By now, most Americans have at least heard of the spectacular 2011 film, “The Artist.” After the film earned five Academy Awards, including Best Picture, even some of the skeptics have gone to the theater to “see what all the fuss is about.”
For those lovers of classic cinema and Hollywood’s Golden Age – like myself – watching “The Artist” for the first time was a highly anticipated event. Having seen the theatrical trailer before the film’s premiere at the 2011 Cannes Film Festival, I was impatient for the opportunity to see the film in it’s entirety. Once I discovered the US release date, I marked my calendar, set a reminder in my phone, and regularly checked the Internet for updates. When the longed-for date arrived, I promptly checked for showtimes in my area. Nothing. I checked the following week. Nothing. The closest theater showing it was in the city. I’m not much of a city person and even if I was willing to brave that environment, the cost to get to the city and back was rather prohibitive. I was beyond disappointed. But I was determined to find a way to see this film.
As it turned out, I didn’t have to formulate a plot of any kind. I had been driving my friends and family to distraction with my constant chatter about “The Artist.” A good friend remembered my babbling and emailed me when she discovered that the film was showing at a local art theater. I was there at the first possible opportunity that week. Sitting in the nearly empty theater alone in my own row of seats, my heart fluttered with anticipation.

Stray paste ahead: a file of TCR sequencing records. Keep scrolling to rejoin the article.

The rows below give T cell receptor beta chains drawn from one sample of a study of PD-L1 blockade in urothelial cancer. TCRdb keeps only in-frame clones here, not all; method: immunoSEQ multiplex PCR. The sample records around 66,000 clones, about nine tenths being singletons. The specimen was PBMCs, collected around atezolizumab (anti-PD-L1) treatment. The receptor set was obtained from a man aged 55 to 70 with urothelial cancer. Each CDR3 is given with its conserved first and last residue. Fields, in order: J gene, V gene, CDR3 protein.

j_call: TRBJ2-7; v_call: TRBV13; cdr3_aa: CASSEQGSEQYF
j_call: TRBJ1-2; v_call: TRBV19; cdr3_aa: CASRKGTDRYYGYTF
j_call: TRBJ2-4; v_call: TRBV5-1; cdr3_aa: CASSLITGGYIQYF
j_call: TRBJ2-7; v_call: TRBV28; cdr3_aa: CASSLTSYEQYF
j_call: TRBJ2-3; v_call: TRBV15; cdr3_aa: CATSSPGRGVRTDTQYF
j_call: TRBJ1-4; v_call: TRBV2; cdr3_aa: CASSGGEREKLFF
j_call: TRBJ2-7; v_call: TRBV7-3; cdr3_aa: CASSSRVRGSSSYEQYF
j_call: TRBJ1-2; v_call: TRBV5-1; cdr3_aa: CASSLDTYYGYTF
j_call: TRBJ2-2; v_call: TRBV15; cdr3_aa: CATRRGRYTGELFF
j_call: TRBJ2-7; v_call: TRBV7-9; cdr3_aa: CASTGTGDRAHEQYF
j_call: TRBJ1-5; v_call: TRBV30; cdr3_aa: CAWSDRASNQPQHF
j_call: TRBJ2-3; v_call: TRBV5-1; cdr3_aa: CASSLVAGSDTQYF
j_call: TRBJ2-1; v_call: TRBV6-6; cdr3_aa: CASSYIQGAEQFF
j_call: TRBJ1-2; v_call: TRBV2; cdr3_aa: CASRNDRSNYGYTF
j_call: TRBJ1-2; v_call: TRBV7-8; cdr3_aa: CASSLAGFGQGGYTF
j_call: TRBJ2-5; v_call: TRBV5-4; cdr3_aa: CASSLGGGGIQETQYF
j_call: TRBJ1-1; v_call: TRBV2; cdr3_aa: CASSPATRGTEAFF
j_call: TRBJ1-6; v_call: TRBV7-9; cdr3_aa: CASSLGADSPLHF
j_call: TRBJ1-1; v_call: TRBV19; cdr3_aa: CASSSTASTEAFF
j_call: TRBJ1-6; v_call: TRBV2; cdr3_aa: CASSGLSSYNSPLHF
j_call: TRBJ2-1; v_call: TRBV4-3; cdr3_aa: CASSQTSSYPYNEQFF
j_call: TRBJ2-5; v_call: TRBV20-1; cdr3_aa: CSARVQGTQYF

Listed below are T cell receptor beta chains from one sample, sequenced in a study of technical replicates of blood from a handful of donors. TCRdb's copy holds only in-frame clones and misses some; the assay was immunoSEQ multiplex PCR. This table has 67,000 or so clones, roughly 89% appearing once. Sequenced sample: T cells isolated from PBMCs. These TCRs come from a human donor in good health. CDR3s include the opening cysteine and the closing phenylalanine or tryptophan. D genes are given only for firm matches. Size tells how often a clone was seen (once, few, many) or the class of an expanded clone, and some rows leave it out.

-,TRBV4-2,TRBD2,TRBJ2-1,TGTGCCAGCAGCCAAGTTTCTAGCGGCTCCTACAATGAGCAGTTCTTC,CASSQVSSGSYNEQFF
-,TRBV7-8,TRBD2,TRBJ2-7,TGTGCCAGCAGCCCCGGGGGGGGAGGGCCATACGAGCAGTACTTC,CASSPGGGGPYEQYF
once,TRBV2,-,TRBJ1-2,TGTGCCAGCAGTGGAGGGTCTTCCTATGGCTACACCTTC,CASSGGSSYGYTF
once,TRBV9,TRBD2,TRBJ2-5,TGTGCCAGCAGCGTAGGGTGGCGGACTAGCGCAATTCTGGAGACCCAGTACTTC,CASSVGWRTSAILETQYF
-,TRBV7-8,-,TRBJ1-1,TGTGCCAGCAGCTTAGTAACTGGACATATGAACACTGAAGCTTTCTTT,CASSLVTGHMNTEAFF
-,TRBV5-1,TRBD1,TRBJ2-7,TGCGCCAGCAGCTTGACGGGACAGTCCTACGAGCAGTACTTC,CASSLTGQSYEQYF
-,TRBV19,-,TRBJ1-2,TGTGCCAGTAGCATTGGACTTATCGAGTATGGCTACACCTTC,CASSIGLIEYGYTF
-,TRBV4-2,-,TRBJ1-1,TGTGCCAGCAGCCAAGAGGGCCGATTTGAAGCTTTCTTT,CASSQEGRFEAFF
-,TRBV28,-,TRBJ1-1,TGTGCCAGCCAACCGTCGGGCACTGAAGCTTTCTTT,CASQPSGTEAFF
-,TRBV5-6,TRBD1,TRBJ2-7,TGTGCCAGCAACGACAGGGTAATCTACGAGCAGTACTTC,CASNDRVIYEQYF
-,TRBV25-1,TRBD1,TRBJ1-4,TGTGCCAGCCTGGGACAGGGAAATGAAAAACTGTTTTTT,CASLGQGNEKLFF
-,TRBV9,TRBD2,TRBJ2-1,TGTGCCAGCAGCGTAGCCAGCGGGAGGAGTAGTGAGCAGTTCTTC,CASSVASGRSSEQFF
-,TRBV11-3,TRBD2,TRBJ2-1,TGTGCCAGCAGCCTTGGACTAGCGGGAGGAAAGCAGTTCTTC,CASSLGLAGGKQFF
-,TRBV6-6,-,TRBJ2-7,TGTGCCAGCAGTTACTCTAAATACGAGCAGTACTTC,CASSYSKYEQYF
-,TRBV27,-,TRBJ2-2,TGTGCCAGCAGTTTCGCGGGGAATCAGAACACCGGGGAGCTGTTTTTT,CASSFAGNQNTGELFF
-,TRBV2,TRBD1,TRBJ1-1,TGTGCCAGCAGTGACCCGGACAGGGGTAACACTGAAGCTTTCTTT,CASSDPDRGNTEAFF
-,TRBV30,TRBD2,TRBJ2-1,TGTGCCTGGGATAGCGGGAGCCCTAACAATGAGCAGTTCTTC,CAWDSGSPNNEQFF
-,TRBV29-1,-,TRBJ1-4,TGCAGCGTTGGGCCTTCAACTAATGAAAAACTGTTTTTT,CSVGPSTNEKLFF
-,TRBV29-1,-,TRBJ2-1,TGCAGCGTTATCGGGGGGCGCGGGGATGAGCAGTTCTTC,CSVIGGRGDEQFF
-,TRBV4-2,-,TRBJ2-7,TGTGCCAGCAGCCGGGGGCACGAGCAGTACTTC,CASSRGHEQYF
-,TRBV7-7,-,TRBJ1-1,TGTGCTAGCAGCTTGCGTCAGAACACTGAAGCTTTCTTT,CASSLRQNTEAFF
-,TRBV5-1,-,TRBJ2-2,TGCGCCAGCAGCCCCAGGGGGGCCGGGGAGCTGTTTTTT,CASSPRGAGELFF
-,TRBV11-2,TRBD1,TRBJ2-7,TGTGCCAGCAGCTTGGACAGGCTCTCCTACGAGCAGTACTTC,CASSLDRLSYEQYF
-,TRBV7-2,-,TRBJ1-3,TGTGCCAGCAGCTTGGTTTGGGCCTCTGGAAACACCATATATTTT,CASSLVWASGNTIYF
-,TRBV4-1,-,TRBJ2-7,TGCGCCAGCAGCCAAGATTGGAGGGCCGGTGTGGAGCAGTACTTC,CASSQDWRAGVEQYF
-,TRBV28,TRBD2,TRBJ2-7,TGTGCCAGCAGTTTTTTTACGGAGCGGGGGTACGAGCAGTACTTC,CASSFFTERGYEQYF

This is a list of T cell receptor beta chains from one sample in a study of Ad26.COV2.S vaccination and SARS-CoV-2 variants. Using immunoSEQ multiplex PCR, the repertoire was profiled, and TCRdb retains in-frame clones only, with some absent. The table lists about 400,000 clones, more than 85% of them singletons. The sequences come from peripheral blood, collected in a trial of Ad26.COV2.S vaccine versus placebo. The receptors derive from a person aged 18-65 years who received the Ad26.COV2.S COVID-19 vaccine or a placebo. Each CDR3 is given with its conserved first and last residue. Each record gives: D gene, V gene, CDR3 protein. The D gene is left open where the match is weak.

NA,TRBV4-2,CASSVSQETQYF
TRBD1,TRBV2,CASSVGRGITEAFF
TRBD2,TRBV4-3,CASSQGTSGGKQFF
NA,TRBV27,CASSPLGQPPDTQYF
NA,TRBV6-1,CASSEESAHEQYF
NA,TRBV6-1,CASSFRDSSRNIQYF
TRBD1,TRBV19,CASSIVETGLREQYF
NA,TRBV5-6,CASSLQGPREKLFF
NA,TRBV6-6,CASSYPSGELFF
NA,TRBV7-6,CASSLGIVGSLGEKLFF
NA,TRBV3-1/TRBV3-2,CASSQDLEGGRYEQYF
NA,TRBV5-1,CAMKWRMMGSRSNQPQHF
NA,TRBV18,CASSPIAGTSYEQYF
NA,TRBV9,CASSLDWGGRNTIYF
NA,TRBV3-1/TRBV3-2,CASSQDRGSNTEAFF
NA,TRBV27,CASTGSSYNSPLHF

The lights dimmed and the movie began. Filmed in the 1.33:1 aspect ratio as were the original silent films in their heyday, “The Artist” maintained an authentic “Old Hollywood” feel throughout the entire film. I laughed, I cried, I gasped, I held my breath in suspense, and mostly just grinned like an idiot for most of the film. A moving, exuberant story, conveyed through superb acting and directing, along with a magnificent score, made the lack of audible dialogue go unnoticed.
Classic movies just “get” me, and this one, I knew, was an instant classic. Having a nostalgic affinity for black and white films in general, this one “got” me more so than usual. The similarities in the storyline to 1952’s “Singin’ in the Rain,” a reference to 1941’s “Citizen Kane,” the use of Bernard Herrmann’s Scene d’Amour from the “Vertigo” soundtrack for the most emotional and climactic sequence of the film – these and other elements enriched the film as a whole and made it a truly gratifying experience for a classic movie fan.
The two leads in the film, both French actors, share excellent screen chemistry. Jean Dujardin gives a brilliant performance, especially considering the fact that he could not use the spoken word, with it’s subtleties of tone and inflection. His heartfelt and authentic George Valentin is never over-acted or gaudy, and Dujardin’s natural resemblance to Gene Kelly added to the beautifully nostalgic feel of his character. Dujardin definitely earned his Academy Award for Best Actor. A few faces easily recognized in this country, including John Goodman and James Cromwell, rounded out a phenomenal cast.